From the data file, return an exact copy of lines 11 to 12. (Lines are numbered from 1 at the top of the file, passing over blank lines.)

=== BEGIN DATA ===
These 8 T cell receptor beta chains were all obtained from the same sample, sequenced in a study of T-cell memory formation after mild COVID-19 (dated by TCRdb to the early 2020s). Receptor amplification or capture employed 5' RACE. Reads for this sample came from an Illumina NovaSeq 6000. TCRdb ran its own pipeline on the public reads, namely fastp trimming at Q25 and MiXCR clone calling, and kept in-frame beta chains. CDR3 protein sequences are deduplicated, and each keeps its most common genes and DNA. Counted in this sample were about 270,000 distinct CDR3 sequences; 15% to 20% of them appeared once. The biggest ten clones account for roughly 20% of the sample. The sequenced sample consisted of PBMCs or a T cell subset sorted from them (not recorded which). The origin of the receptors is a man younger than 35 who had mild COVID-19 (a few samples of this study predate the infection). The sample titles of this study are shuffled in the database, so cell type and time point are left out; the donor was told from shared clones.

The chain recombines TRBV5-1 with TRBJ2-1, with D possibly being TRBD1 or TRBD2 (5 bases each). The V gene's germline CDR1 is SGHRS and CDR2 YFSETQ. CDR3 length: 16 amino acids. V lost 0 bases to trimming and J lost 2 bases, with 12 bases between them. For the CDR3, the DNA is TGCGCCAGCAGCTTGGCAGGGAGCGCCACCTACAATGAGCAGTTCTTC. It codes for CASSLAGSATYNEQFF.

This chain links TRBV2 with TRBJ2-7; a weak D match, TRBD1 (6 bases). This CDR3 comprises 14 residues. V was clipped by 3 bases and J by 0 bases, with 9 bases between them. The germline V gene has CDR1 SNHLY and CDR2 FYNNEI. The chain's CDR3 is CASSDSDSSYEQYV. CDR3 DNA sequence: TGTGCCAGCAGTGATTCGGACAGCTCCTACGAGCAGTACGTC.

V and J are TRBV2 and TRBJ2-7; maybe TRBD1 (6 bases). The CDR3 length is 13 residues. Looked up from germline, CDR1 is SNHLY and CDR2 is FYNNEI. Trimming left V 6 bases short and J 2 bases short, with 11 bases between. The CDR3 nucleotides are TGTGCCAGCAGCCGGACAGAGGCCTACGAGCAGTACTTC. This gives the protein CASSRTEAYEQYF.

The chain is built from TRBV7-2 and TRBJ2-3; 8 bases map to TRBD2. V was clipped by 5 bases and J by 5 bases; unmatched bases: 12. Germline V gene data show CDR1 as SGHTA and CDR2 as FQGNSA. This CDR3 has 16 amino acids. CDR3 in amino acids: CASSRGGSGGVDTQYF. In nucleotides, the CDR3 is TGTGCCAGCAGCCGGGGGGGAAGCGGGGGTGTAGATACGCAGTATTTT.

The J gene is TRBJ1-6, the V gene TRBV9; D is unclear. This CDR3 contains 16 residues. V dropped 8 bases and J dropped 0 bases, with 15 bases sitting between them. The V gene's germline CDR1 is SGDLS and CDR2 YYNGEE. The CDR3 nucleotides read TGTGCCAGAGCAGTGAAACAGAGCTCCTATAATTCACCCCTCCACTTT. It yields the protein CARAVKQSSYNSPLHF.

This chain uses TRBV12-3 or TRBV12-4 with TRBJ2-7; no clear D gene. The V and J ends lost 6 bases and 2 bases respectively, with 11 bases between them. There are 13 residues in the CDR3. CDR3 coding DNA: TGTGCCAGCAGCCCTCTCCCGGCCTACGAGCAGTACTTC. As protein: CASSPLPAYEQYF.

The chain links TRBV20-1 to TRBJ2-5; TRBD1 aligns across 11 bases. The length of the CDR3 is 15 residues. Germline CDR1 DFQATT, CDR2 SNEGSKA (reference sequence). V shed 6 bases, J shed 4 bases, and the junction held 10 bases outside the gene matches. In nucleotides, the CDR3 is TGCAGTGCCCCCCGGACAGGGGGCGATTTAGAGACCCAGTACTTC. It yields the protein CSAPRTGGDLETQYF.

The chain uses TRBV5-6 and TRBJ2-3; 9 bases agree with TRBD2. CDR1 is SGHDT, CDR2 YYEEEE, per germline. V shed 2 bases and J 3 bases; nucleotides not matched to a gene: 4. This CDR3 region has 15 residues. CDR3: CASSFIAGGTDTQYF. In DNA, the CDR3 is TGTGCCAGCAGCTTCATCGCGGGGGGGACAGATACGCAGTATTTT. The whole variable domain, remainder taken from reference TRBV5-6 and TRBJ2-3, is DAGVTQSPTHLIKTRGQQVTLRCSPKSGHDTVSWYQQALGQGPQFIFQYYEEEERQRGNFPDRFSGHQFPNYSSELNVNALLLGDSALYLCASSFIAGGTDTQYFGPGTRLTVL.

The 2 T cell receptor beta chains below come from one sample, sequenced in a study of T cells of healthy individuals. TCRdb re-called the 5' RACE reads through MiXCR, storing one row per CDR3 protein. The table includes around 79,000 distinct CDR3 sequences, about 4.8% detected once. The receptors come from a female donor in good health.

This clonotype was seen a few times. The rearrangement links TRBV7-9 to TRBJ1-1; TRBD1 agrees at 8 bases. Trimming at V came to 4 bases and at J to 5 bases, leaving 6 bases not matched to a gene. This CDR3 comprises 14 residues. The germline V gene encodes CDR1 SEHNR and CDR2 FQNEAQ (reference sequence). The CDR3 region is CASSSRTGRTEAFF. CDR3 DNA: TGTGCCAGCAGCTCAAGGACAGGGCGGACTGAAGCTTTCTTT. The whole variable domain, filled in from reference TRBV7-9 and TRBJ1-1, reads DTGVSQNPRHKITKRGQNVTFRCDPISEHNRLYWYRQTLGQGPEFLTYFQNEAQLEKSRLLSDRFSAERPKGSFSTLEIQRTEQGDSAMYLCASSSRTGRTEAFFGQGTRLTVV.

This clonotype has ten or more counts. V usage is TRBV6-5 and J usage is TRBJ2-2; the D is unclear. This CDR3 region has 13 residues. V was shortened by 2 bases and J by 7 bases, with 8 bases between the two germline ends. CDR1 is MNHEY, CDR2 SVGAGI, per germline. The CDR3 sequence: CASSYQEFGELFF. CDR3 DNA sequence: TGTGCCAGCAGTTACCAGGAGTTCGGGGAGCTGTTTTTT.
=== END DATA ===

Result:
This clonotype was seen a few times. The rearrangement links TRBV7-9 to TRBJ1-1; TRBD1 agrees at 8 bases. Trimming at V came to 4 bases and at J to 5 bases, leaving 6 bases not matched to a gene. This CDR3 comprises 14 residues. The germline V gene encodes CDR1 SEHNR and CDR2 FQNEAQ (reference sequence). The CDR3 region is CASSSRTGRTEAFF. CDR3 DNA: TGTGCCAGCAGCTCAAGGACAGGGCGGACTGAAGCTTTCTTT. The whole variable domain, filled in from reference TRBV7-9 and TRBJ1-1, reads DTGVSQNPRHKITKRGQNVTFRCDPISEHNRLYWYRQTLGQGPEFLTYFQNEAQLEKSRLLSDRFSAERPKGSFSTLEIQRTEQGDSAMYLCASSSRTGRTEAFFGQGTRLTVV.

This clonotype has ten or more counts. V usage is TRBV6-5 and J usage is TRBJ2-2; the D is unclear. This CDR3 region has 13 residues. V was shortened by 2 bases and J by 7 bases, with 8 bases between the two germline ends. CDR1 is MNHEY, CDR2 SVGAGI, per germline. The CDR3 sequence: CASSYQEFGELFF. CDR3 DNA sequence: TGTGCCAGCAGTTACCAGGAGTTCGGGGAGCTGTTTTTT.